It Isn’t Me (John 1:19-20)


This was John’s testimony when the Jewish leaders sent priests and Temple assistants from Jerusalem to ask John, “Who are you?” He came right out and said, “I am not the Messiah.” (John 1:19-20)

Read: Genesis 37:1-39:23, 1 Chronicles 2:3-8

Relate: I recently finished reading a very dry, academic work called Christian Missions and the Enlightenment. For some strange reason I went into the work thinking it would be about how the changes in thinking and philosophy during the enlightenment has impacted how we do missions today. Silly me. In reality it was more about the interaction between enlightenment philosophies back in Europe and those on the mission field while these changes in thinking back home were taking place. One redeeming factor in the book was that almost half it was recorded conversations between those going and those sending. I got to read a lot of what these great men of the faith were thinking and saying in their own words.

One thing it was hard to get past was how arrogant some of these missionaries were. Worse then those with boots on the ground, though, were the heads of these mission boards who stayed home. There was an attitude pervasive among so many that said, “We are sending you out to bring civilization and enlightenment to these unwashed savages.” There was an attitude that before a person could truly come to know Christ, they needed to be indoctrinated and acculturated into the glorious benefits of European civilization. Thank God that men like Hudson Taylor, and David Livingston didn’t buy into the hogwash being propagated back home.

React: Unfortunately, this philosophy isn’t completely gone. Secular society idolizes its actors and athletes and such, but the church sometimes does the same. If you were a true disciple you would listen to Craig Groeschel’s podcasts. Or John Piper. Or TD Jakes. Or John MaCarthur. You need to listen to Charles Stanley. Read James Dobson. Or maybe it isn’t the contemporaries. Maybe it is John Calvin. Maybe Luther. Perhaps Spurgeon who has the answers. On the more local level it is the pastor at First Baptist Church, no Trinity Evangelical, no St Jude’s who we should be listening to. I love these men and I am sure most of the local pastors are deserving of respect as well but none of them are as great as John the Baptist. Yet John the Baptist, as well as most of those I’ve named above (and many I could have), would be quick to say, “Don’t look at me. I am only here to point you to One greater. There is a Messiah. It is not me.”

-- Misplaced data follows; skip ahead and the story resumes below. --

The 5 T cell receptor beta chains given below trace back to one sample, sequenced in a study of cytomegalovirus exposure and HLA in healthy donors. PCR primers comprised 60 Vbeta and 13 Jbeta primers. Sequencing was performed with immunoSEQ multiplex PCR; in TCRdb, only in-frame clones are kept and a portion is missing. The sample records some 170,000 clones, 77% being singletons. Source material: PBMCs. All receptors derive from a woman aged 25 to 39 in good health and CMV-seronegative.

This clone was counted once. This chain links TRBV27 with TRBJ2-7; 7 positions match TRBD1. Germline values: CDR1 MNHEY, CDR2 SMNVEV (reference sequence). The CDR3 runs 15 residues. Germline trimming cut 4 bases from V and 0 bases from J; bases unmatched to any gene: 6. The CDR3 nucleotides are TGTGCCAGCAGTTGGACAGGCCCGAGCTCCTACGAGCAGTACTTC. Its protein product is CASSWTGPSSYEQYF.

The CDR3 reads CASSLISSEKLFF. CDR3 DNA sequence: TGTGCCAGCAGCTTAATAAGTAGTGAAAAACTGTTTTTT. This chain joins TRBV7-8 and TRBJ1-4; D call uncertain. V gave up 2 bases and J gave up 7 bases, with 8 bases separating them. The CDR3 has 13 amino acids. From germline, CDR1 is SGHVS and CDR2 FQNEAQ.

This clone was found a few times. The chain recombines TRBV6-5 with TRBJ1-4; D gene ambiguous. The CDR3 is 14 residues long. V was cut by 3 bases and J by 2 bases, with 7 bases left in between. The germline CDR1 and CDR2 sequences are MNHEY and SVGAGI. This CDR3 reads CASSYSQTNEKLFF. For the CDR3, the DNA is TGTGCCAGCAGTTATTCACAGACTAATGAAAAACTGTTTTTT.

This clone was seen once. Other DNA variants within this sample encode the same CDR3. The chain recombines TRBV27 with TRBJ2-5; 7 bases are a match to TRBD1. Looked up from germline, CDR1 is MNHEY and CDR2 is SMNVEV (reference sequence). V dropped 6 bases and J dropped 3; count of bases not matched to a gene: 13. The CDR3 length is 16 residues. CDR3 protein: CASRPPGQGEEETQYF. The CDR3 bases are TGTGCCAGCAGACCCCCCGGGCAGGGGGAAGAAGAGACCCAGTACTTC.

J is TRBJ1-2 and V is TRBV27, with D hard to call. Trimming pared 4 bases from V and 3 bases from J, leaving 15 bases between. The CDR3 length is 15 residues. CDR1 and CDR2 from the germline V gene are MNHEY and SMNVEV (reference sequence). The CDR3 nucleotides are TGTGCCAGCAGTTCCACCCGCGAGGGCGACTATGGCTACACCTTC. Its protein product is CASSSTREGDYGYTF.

God, I want to glorify You. All too often I get in the way. All too often I begin to get a Messiah complex. I begin to think that if only people would begin to listen to me, or read me, or follow me, or agree with me, then they would be alright. I begin to think that I have all the answers. God forbid, but I even start to think that I am the way. Help me to get out of the way. If necessary, do whatever it takes to humble me. Help me to only reflect You. You alone are the Way, the Truth, and the Life. You alone are the Messiah. You alone are God.

3 thoughts on “It Isn’t Me (John 1:19-20)

  1. Nothing new under the sun BJ … even Paul encountered Christian celebrity … “For I have been informed concerning you, my brethren, by Chloe’s people, that there are quarrels among you. Now I mean this, that each one of you is saying, “I am of Paul,” and “I of Apollos,” and “I of Cephas,” and “I of Christ.” Has Christ been divided? Paul was not crucified for you, was he? Or were you baptized in the name of Paul?” 1 Corinthians 1:11-13 (NASB)

    May we all be found IN Christ Jesus learning from the Teacher, the Holy Spirit, God has given those who believe!

    Thanks for writing boldly on a sensitive topic BJ.

  2. Wow. I was quite unaware of how entitled some of these missionaries sounded. What have you that you have not received?…said Paul. Also it is very easy to idolise preachers of the present and the past that are popular. Often the man in the pulpit within your purview is side-lined for more often than not, frivolous reasons. I know I’m guilty. Now more than ever, humility is a commodity but a much needed virtue. Remember 1 Cor 4:7.

    • More than the missionaries, it was the missions boards that mostly conveyed this attitude. The Eurocentric attitude they conveyed (along with a racism that came from ignorance) was similar to the pro-america attitude found in many churches today. We have just learned to decorate our bigotry in nicer words.

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